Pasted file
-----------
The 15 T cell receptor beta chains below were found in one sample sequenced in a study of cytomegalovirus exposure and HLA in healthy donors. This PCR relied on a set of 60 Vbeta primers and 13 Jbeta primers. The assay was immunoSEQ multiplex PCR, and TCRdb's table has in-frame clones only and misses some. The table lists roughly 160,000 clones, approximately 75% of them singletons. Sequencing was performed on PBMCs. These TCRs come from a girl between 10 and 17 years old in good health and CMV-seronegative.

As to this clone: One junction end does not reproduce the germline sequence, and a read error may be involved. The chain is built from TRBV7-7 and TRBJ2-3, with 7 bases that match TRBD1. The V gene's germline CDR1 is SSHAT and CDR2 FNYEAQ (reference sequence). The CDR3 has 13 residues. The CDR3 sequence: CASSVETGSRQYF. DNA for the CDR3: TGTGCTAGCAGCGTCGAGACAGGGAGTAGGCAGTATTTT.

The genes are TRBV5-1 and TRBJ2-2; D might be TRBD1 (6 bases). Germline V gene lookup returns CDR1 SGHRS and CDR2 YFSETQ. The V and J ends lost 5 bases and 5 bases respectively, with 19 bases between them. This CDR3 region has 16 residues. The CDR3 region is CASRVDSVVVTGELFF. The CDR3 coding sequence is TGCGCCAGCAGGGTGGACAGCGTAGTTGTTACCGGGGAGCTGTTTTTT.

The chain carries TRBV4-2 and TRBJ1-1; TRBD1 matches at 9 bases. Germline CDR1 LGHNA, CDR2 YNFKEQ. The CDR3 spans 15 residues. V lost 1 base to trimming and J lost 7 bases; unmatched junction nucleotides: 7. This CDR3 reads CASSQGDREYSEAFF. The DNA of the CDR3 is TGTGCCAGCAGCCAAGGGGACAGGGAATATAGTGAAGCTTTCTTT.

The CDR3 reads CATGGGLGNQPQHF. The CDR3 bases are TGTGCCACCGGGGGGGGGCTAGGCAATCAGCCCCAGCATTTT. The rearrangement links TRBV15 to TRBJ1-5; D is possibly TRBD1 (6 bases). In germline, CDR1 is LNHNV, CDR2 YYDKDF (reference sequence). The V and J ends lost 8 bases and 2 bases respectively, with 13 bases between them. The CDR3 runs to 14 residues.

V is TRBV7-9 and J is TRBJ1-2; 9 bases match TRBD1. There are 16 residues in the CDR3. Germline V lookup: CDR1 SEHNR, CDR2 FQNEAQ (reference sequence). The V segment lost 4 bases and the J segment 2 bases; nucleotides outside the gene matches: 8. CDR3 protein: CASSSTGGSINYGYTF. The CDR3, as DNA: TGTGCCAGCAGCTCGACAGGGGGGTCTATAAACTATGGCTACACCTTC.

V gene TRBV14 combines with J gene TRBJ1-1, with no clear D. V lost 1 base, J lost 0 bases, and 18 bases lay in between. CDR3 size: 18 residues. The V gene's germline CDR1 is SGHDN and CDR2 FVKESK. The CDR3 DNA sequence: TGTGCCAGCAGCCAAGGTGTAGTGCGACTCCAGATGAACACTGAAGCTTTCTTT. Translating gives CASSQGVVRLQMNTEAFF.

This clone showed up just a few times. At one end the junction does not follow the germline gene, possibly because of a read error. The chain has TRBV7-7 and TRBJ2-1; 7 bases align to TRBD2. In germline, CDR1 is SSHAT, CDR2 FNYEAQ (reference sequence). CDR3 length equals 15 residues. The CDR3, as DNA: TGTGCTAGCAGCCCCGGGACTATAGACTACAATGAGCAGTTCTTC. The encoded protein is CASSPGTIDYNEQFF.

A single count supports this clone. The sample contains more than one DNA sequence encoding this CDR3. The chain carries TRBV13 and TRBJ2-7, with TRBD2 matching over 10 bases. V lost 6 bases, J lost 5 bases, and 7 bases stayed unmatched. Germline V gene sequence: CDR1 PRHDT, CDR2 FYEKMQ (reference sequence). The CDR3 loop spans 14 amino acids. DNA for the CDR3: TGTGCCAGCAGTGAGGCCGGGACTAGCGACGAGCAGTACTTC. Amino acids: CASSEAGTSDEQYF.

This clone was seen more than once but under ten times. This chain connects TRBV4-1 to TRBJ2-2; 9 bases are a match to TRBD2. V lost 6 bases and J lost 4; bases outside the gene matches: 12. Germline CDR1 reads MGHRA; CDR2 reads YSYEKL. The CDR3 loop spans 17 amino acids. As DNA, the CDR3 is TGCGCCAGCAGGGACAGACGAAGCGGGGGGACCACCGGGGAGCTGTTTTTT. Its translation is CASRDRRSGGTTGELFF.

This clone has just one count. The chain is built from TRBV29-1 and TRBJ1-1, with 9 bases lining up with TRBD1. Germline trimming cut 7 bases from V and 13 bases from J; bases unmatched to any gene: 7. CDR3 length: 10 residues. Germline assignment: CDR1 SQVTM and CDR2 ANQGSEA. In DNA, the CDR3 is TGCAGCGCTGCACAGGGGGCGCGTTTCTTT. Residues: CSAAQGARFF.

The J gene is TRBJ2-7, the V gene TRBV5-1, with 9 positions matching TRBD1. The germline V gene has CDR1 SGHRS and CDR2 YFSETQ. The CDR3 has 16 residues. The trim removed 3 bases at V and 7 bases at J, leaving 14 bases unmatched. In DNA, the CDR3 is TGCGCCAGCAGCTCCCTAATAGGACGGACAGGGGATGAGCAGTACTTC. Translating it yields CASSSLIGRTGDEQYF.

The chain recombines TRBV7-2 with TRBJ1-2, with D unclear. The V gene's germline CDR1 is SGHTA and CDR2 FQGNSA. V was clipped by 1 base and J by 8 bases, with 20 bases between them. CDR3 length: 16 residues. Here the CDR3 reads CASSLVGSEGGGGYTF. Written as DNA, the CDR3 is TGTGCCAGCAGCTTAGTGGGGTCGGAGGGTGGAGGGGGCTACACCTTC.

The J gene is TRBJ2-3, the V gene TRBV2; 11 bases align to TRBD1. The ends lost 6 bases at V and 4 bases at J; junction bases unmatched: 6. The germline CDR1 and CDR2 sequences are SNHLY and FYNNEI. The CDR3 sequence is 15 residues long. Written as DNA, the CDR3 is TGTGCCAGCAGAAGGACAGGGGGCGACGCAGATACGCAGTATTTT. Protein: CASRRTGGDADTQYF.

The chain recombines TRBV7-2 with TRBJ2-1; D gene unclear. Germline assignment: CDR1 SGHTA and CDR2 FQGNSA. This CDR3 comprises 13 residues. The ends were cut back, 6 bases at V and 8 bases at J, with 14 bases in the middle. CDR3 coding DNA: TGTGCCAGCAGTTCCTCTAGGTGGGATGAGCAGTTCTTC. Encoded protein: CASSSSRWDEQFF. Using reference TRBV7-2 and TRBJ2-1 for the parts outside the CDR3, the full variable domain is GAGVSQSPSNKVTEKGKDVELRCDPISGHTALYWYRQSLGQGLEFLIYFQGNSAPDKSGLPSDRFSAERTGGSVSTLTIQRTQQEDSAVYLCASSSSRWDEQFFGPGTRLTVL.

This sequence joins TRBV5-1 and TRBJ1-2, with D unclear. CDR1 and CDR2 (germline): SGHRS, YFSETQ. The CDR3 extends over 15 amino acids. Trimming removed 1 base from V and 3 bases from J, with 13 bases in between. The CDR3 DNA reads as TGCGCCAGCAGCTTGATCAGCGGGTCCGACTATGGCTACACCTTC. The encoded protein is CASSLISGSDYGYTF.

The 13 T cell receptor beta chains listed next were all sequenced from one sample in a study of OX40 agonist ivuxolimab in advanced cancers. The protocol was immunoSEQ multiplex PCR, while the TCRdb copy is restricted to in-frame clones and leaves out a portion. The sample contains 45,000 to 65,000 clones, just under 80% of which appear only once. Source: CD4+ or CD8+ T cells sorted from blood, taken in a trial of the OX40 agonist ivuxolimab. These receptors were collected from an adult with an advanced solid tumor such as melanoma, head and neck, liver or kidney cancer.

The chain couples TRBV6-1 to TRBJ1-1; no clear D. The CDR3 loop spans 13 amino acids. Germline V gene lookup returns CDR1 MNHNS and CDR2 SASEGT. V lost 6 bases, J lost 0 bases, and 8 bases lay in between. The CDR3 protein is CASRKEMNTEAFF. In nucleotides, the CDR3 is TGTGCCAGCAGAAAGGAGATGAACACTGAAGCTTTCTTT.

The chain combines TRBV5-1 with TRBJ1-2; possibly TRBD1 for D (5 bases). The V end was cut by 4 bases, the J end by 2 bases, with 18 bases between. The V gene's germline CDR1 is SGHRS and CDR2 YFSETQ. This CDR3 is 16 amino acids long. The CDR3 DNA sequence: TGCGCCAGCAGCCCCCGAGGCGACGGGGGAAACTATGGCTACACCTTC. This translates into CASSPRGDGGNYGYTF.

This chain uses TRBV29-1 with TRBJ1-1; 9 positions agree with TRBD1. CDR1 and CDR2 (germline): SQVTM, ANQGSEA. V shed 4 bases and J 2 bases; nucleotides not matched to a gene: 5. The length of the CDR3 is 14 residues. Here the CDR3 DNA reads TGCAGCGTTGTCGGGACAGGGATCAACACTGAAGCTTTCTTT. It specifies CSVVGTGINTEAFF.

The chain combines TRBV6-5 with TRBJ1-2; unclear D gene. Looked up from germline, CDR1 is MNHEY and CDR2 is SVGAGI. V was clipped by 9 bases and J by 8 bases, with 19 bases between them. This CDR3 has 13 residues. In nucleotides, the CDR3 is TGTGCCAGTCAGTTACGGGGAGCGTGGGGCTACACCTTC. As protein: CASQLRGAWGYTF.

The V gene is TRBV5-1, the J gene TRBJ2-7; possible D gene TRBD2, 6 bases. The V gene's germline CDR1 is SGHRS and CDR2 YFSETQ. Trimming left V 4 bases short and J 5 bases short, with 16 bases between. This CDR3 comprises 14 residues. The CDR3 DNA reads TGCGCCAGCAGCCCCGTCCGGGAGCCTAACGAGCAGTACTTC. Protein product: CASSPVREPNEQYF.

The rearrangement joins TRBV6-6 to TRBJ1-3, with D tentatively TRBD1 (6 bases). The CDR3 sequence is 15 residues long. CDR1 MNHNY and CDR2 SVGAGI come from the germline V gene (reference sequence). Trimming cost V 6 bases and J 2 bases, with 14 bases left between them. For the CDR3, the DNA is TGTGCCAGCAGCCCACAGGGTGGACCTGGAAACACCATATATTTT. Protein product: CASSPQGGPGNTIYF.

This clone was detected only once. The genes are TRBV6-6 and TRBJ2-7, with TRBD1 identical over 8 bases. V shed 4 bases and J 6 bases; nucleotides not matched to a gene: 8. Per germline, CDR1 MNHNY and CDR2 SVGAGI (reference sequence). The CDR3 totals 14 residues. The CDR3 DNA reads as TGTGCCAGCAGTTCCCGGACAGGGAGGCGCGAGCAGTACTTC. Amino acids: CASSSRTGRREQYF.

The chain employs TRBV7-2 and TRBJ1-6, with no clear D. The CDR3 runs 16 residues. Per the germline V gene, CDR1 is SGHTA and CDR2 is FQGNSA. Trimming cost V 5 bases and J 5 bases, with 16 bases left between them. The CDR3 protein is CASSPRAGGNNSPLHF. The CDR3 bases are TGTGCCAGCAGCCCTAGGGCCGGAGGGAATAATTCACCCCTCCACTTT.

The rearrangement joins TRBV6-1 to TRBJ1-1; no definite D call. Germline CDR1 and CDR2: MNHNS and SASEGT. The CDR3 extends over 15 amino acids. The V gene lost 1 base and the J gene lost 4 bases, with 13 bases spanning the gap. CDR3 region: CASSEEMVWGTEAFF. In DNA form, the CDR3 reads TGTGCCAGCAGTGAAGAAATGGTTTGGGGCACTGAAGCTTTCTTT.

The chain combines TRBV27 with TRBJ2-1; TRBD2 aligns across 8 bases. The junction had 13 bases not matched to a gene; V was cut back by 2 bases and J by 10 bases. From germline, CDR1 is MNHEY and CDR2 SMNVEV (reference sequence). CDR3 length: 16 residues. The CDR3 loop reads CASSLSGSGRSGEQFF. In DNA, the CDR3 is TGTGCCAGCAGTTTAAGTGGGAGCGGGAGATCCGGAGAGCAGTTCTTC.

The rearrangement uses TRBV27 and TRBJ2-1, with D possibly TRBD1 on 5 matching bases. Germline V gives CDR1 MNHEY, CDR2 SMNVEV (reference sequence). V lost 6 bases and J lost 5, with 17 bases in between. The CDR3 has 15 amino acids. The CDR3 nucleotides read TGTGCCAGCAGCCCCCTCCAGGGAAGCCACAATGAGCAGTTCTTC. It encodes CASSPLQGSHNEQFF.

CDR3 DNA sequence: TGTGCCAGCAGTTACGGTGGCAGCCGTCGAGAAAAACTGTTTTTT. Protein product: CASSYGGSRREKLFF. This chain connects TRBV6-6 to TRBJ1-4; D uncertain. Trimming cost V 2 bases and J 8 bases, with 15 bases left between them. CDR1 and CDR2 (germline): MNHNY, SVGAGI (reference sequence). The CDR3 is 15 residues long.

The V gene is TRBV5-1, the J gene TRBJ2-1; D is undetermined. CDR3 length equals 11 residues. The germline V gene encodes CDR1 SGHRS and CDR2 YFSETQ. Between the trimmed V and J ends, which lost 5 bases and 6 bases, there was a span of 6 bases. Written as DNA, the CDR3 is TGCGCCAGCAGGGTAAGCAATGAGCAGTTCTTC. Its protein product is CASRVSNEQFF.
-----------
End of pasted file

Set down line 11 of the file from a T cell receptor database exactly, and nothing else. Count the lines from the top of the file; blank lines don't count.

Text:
This clone has just one count. The chain is built from TRBV29-1 and TRBJ1-1, with 9 bases lining up with TRBD1. Germline trimming cut 7 bases from V and 13 bases from J; bases unmatched to any gene: 7. CDR3 length: 10 residues. Germline assignment: CDR1 SQVTM and CDR2 ANQGSEA. In DNA, the CDR3 is TGCAGCGCTGCACAGGGGGCGCGTTTCTTT. Residues: CSAAQGARFF.